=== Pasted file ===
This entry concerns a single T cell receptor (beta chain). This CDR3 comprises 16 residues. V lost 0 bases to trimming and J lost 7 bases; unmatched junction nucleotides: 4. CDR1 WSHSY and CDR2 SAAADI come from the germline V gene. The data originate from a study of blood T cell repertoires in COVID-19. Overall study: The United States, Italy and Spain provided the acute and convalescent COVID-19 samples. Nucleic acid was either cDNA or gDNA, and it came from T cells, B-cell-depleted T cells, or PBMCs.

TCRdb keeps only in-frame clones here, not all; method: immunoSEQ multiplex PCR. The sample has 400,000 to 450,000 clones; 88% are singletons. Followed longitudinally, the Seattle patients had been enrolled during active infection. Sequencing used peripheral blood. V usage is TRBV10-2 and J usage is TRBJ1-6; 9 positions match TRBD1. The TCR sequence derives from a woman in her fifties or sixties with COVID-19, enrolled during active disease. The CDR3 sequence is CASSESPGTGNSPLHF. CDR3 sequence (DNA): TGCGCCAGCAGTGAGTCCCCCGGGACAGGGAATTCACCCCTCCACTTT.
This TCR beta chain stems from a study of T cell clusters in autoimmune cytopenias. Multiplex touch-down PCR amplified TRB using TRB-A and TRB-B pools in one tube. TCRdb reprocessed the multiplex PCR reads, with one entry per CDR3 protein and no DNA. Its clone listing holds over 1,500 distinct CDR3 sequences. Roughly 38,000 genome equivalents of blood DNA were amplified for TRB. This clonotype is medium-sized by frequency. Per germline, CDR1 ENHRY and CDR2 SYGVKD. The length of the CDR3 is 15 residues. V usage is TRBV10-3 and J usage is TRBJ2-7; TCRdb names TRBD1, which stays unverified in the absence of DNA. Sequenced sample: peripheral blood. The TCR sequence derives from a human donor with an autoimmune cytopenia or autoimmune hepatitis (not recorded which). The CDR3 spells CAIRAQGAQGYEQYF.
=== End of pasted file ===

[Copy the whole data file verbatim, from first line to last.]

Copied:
This entry concerns a single T cell receptor (beta chain). This CDR3 comprises 16 residues. V lost 0 bases to trimming and J lost 7 bases; unmatched junction nucleotides: 4. CDR1 WSHSY and CDR2 SAAADI come from the germline V gene. The data originate from a study of blood T cell repertoires in COVID-19. Overall study: The United States, Italy and Spain provided the acute and convalescent COVID-19 samples. Nucleic acid was either cDNA or gDNA, and it came from T cells, B-cell-depleted T cells, or PBMCs.

TCRdb keeps only in-frame clones here, not all; method: immunoSEQ multiplex PCR. The sample has 400,000 to 450,000 clones; 88% are singletons. Followed longitudinally, the Seattle patients had been enrolled during active infection. Sequencing used peripheral blood. V usage is TRBV10-2 and J usage is TRBJ1-6; 9 positions match TRBD1. The TCR sequence derives from a woman in her fifties or sixties with COVID-19, enrolled during active disease. The CDR3 sequence is CASSESPGTGNSPLHF. CDR3 sequence (DNA): TGCGCCAGCAGTGAGTCCCCCGGGACAGGGAATTCACCCCTCCACTTT.
This TCR beta chain stems from a study of T cell clusters in autoimmune cytopenias. Multiplex touch-down PCR amplified TRB using TRB-A and TRB-B pools in one tube. TCRdb reprocessed the multiplex PCR reads, with one entry per CDR3 protein and no DNA. Its clone listing holds over 1,500 distinct CDR3 sequences. Roughly 38,000 genome equivalents of blood DNA were amplified for TRB. This clonotype is medium-sized by frequency. Per germline, CDR1 ENHRY and CDR2 SYGVKD. The length of the CDR3 is 15 residues. V usage is TRBV10-3 and J usage is TRBJ2-7; TCRdb names TRBD1, which stays unverified in the absence of DNA. Sequenced sample: peripheral blood. The TCR sequence derives from a human donor with an autoimmune cytopenia or autoimmune hepatitis (not recorded which). The CDR3 spells CAIRAQGAQGYEQYF.